Sunday in Brooklyn’s Cocktail King

Sunday in Brooklyn’s Cocktail King

Happy Hour. Warmer weather. Yes, and hell, yes. Spring is officially here and the Seaport’s sunny brunch and lunch spot, Sunday in Brooklyn, is giving you good reason to make plans, with the launch of a new Happy Hour as well as dinner service.

A spin-off from Sunday in Brooklyn’s original Williamsburg location, the Seaport is the perfect place to try the latest craft cocktails, perhaps paired with a burger or your dish of choice. Even better—their stint at the Seaport has been extended, so you can now swing by the corner of Fulton and Front Streets to enjoy Sunday in Brooklyn throughout spring and summer.

Here, the restaurant’s Director of Bars, Brian Evans, dishes on the latest cocktail trends, what’s fresh for summer, and what takes a cocktail from good to great.

How did you get into the cocktail game?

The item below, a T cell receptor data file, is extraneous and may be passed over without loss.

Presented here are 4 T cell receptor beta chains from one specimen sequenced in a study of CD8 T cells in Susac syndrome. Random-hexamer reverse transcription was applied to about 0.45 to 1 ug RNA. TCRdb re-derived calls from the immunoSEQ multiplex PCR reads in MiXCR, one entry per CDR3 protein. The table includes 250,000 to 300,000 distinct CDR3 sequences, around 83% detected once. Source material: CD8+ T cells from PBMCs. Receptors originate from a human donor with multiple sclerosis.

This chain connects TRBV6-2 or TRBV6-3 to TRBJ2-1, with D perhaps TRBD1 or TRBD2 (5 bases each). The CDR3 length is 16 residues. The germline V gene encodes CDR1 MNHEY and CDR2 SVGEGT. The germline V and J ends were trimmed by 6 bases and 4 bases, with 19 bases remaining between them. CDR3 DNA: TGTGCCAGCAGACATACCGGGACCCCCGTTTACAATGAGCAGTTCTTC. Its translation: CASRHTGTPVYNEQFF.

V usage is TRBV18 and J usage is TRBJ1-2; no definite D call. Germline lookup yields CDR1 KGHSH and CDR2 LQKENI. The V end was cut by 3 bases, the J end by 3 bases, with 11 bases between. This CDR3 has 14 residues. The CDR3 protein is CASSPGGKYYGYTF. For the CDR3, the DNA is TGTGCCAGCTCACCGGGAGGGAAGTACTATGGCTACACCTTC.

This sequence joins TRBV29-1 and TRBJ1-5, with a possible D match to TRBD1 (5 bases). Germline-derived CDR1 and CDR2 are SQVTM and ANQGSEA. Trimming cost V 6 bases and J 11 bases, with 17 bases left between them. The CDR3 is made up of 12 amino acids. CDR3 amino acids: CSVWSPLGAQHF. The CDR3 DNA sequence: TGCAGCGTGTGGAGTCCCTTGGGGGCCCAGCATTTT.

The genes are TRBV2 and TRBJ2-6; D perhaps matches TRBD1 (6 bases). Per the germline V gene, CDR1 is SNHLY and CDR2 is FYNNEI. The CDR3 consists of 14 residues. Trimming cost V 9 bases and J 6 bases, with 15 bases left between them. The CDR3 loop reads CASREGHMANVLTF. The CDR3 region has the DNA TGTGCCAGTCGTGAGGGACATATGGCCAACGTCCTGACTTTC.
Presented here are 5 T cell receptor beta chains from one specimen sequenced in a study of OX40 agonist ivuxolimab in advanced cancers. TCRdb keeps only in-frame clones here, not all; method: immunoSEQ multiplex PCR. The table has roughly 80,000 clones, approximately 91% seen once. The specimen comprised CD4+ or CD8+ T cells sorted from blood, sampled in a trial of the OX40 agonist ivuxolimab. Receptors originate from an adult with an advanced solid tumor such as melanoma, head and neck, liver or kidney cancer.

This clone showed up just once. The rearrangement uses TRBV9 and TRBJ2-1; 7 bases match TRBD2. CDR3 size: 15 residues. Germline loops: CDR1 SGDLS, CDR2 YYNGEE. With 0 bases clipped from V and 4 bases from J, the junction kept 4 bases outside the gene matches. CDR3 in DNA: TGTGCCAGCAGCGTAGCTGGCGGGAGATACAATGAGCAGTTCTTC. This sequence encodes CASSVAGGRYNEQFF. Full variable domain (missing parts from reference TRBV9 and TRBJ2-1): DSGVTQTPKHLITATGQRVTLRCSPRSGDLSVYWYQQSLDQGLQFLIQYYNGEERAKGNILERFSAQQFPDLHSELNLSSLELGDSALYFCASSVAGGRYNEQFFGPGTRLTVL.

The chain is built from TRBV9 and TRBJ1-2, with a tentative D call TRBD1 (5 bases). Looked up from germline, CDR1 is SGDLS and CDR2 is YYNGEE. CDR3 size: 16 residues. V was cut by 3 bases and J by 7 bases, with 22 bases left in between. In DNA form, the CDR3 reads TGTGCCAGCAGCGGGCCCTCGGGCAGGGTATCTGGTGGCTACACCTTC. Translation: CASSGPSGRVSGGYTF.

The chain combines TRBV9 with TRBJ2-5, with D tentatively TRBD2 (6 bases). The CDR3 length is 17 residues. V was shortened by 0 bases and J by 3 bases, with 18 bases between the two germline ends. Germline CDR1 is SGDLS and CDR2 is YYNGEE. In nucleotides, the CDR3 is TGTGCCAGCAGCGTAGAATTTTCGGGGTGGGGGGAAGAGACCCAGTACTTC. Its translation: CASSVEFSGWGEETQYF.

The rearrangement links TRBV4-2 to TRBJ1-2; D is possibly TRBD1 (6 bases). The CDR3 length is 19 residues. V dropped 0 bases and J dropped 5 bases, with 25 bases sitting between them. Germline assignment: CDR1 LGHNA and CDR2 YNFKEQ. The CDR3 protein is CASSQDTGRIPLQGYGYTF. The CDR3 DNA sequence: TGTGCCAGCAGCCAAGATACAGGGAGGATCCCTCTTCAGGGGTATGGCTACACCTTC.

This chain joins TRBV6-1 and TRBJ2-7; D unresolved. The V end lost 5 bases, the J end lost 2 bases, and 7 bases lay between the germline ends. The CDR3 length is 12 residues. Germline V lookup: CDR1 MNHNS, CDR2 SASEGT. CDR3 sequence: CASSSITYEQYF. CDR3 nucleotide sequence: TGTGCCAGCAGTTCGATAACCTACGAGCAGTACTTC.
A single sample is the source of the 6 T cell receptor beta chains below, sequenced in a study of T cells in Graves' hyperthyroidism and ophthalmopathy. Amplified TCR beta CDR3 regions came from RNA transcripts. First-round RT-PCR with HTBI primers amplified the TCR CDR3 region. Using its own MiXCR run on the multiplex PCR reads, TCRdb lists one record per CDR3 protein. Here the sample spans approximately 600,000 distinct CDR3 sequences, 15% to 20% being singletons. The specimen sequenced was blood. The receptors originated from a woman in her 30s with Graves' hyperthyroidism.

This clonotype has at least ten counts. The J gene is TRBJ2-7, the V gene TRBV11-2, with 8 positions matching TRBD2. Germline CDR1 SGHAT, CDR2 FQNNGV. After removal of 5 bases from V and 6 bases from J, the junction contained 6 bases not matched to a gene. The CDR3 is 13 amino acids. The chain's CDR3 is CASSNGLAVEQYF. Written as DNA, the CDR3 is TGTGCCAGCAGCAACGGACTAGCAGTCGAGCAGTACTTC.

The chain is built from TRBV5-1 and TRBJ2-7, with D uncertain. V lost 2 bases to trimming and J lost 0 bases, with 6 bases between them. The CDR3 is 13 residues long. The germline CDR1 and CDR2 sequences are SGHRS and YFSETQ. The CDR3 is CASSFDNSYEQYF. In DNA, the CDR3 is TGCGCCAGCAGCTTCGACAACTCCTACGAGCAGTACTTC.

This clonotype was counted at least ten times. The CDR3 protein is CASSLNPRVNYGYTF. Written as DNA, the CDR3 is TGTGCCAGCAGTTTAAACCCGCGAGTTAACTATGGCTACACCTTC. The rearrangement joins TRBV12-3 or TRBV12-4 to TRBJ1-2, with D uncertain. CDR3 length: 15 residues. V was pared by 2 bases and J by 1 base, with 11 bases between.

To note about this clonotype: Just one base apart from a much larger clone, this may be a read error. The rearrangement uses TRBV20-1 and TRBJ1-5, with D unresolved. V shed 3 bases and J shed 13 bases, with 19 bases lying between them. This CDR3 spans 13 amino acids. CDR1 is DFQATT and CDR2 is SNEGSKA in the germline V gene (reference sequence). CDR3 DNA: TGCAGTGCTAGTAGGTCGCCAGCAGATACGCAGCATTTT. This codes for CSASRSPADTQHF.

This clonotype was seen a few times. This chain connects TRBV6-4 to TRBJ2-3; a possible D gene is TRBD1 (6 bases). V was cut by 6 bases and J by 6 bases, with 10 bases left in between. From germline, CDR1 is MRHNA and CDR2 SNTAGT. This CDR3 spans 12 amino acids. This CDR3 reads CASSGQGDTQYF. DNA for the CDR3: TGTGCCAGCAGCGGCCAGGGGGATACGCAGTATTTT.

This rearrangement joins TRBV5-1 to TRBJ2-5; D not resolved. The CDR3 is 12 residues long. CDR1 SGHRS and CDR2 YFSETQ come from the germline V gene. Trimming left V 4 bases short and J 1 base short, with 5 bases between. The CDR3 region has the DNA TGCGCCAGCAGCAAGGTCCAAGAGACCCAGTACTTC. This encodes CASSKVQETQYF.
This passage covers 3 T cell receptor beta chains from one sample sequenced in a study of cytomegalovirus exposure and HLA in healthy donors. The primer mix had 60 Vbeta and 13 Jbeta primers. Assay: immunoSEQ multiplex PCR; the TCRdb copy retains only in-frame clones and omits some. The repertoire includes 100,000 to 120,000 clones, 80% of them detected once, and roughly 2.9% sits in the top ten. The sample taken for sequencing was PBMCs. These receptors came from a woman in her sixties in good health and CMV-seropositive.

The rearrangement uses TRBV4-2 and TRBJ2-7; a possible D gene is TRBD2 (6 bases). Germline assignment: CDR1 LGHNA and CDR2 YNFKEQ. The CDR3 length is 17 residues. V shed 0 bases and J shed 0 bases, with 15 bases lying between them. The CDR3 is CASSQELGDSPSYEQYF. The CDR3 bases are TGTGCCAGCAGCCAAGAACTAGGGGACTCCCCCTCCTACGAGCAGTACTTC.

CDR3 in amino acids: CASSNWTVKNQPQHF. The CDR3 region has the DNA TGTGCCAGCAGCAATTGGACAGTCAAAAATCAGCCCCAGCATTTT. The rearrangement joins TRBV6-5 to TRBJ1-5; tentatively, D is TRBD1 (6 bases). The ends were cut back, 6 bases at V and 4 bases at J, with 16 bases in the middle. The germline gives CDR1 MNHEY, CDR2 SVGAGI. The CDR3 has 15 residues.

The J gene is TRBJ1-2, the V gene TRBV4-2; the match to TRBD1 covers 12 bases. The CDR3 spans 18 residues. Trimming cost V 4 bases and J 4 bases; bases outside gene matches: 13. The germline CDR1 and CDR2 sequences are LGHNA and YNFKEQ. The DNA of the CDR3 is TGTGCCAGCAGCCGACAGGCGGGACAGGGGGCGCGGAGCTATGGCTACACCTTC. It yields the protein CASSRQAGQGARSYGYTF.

I started as a barista in my late teens at a coffee house in Fort Smith, Arkansas. I became infatuated with preparing drinks while engaging with guests in a rapid-fire, counter-service setting—and cultivating regulars. I then worked at some excellent, emerging restaurants in Austin, Texas, with a focus on wine. In 2015, I made an impulse move to New York City, and shifted my focus from wine to cocktails and spirits, bartending at Marta, Santina, and Leuca—before becoming the Head Bartender at Sunday In Brooklyn in Williamsburg, where I’m now the Director of Bars. 

How would you describe your approach to cocktails?

Throughout my career, I’ve become more and more inspired by the ingredients and flavors put together by chefs. I’ve developed a cocktail style built on unusual flavor pairings and lively presentation, with a deep knowledge and respect to the classics. My aim is to develop wildly original cocktail menus that meet each space and concept pitch-perfectly—where each and every cocktail has a distinct personality that separates itself from the next.

What makes the NYC cocktail culture unique?

The roots of cocktail history and discovery are deeply embedded in New York. Some of the earliest cocktails were developed here; some of the most legendary barkeeps, past and present, cut their teeth at historical NYC hotels and bars; and it’s still, to this day, one of the front-runners of cocktail culture. The cocktail community here was such an exciting, magnetic force that drew me in almost immediately.